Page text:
Susan Scutti: It's Genetic! Obesity and the 'Carb Breakdown' Gene

Lecia Bushak: Why Hand Sanitizer May Actually Harm Your Health

Stacy Rapacon: Great Funds You Can Own for $500 or Less

Cameron Huddleston: 7 Ways to Save on Home Decor

The Kosher Gourmet by Steve Petusevsky Exploring ingredients as edible-stuffed containers (TWO RECIPES + TIPS & TECHINQUES)

Jewish World Review January 22, 2008 / 15 Shevat 5768

Lions in winter

By Rabbi Avi Shafran



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http://www.JewishWorldReview.com | Winter might conjure pleasant memories of playing in the snow, but it is hardly a season most of us would consider symbolic of childhood. We more naturally associate the "winter of life" with a time when it is only our hair, if we even have any, that is snowy.


Yet, the earliest stage of life is precisely what winter represents, according to the Maharal of Prague (Rabbi Yehudah Betzalel Loewe, 1525-1609) in his supercommentary to Rashi's on the Torah (Genesis 26:21).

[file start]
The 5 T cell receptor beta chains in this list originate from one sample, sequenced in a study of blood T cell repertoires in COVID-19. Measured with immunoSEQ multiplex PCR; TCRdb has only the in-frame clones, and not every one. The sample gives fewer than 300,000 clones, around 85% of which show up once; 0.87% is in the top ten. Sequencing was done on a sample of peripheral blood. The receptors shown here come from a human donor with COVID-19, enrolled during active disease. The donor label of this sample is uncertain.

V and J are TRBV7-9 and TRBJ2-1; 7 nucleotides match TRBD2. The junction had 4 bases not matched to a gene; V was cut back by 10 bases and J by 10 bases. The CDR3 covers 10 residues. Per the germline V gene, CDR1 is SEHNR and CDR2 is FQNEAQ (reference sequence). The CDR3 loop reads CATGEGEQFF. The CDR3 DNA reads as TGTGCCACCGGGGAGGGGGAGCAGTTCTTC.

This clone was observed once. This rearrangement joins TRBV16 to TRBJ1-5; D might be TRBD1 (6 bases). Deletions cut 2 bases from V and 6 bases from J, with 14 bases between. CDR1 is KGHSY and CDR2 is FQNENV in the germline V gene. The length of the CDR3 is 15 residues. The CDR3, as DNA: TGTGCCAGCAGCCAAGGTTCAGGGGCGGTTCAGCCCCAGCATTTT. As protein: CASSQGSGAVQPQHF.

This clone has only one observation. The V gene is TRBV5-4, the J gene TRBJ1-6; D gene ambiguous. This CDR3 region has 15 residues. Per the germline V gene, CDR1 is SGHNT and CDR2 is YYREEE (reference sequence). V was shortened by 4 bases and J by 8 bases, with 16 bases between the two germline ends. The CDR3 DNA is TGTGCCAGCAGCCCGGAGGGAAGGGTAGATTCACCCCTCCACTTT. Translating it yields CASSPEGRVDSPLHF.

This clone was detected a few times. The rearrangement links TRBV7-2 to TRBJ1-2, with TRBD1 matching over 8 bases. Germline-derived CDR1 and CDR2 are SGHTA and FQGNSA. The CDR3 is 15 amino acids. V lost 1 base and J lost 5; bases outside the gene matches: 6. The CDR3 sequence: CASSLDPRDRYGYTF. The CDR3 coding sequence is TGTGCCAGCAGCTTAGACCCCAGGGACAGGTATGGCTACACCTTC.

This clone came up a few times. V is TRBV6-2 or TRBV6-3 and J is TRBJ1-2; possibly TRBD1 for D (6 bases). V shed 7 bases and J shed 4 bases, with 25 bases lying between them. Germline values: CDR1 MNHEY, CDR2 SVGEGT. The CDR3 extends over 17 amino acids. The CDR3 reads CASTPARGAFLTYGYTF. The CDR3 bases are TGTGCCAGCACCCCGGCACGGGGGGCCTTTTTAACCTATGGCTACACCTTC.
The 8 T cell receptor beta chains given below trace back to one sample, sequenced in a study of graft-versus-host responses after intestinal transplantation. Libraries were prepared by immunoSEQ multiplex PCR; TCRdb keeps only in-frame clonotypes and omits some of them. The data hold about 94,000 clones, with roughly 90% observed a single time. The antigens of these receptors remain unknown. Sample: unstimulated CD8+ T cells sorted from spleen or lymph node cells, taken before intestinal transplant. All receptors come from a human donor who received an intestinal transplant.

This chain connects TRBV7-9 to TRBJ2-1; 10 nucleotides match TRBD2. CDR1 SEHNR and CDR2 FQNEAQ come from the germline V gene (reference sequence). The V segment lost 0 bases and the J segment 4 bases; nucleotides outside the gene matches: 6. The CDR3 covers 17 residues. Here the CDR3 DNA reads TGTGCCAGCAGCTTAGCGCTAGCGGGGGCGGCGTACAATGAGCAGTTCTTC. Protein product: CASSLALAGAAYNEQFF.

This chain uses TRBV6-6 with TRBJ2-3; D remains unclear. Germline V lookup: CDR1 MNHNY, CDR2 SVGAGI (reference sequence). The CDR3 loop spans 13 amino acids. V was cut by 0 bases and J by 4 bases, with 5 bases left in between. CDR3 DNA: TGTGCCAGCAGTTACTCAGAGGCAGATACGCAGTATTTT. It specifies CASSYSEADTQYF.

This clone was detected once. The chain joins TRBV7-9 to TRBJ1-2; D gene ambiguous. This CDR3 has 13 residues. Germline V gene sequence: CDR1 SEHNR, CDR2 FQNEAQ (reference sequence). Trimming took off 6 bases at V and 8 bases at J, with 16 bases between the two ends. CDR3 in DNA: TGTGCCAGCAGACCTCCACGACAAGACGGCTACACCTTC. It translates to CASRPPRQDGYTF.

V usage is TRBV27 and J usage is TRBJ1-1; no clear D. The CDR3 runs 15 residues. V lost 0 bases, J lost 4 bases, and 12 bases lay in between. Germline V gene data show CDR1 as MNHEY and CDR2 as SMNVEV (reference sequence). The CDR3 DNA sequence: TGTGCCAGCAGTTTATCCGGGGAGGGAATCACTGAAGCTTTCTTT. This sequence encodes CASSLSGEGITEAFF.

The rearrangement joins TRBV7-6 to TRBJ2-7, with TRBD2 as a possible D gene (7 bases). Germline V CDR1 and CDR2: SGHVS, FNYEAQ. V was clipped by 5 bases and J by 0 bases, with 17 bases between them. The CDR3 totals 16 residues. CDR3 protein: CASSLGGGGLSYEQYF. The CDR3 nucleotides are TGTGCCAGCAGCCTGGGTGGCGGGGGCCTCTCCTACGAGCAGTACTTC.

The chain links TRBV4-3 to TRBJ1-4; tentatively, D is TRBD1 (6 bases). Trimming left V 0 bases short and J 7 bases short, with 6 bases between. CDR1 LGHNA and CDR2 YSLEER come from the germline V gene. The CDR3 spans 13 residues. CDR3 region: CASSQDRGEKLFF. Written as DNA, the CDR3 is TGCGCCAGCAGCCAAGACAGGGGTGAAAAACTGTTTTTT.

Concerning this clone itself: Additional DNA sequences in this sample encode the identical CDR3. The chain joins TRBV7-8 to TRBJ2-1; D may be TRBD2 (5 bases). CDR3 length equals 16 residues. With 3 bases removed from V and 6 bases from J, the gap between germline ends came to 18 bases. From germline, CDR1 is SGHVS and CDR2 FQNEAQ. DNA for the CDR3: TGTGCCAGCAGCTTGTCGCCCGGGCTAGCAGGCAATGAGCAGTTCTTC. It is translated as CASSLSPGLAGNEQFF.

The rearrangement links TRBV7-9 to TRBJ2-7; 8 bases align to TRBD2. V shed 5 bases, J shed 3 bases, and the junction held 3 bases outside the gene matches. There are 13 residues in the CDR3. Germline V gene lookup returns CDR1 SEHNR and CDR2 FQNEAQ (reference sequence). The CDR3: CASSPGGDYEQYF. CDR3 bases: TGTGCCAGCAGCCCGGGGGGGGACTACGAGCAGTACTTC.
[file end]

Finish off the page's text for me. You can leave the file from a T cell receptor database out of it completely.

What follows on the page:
There the celebrated Jewish mystic and philosopher assigns a stage of human life to each of the year's seasons. A Western mind might associate nature's annual coming-to-life in spring with childhood, the warmth of summer with youth, autumn with pensive middle age and cold, slow moving winter with life's later years -- think "Old Man Winter." The Maharal, though, described things differently. He regards autumn, when leaves are shed and nature seems to slow down, as corresponding to older age; summer's warmth and comfort to represent our middle-years; spring to reflect the vibrancy and energy of youth. And winter to evoke childhood.


Winter? Childhood?


On the surface, to eyes unaided by deeper recognition, it might indeed seem strange; winter, after all, is a stark time, a season barren of activity and growth.


But the superficial image betrays the reality. When spring finally arrives each year, after all, the new leaves haven't appeared ex nihilo. The buds from which they emerge have been developing for months, the sap in the seemingly dormant trees was rising even as the thermometer's mercury was falling. The evidence of life that at last presents itself with the approach of Passover has been actively preparing its case since Chanukah. See for yourself. Go outside and inspect the leafless trees' branches. The buds may be biding their time, but they are clearly there, ready to explode with green when commanded.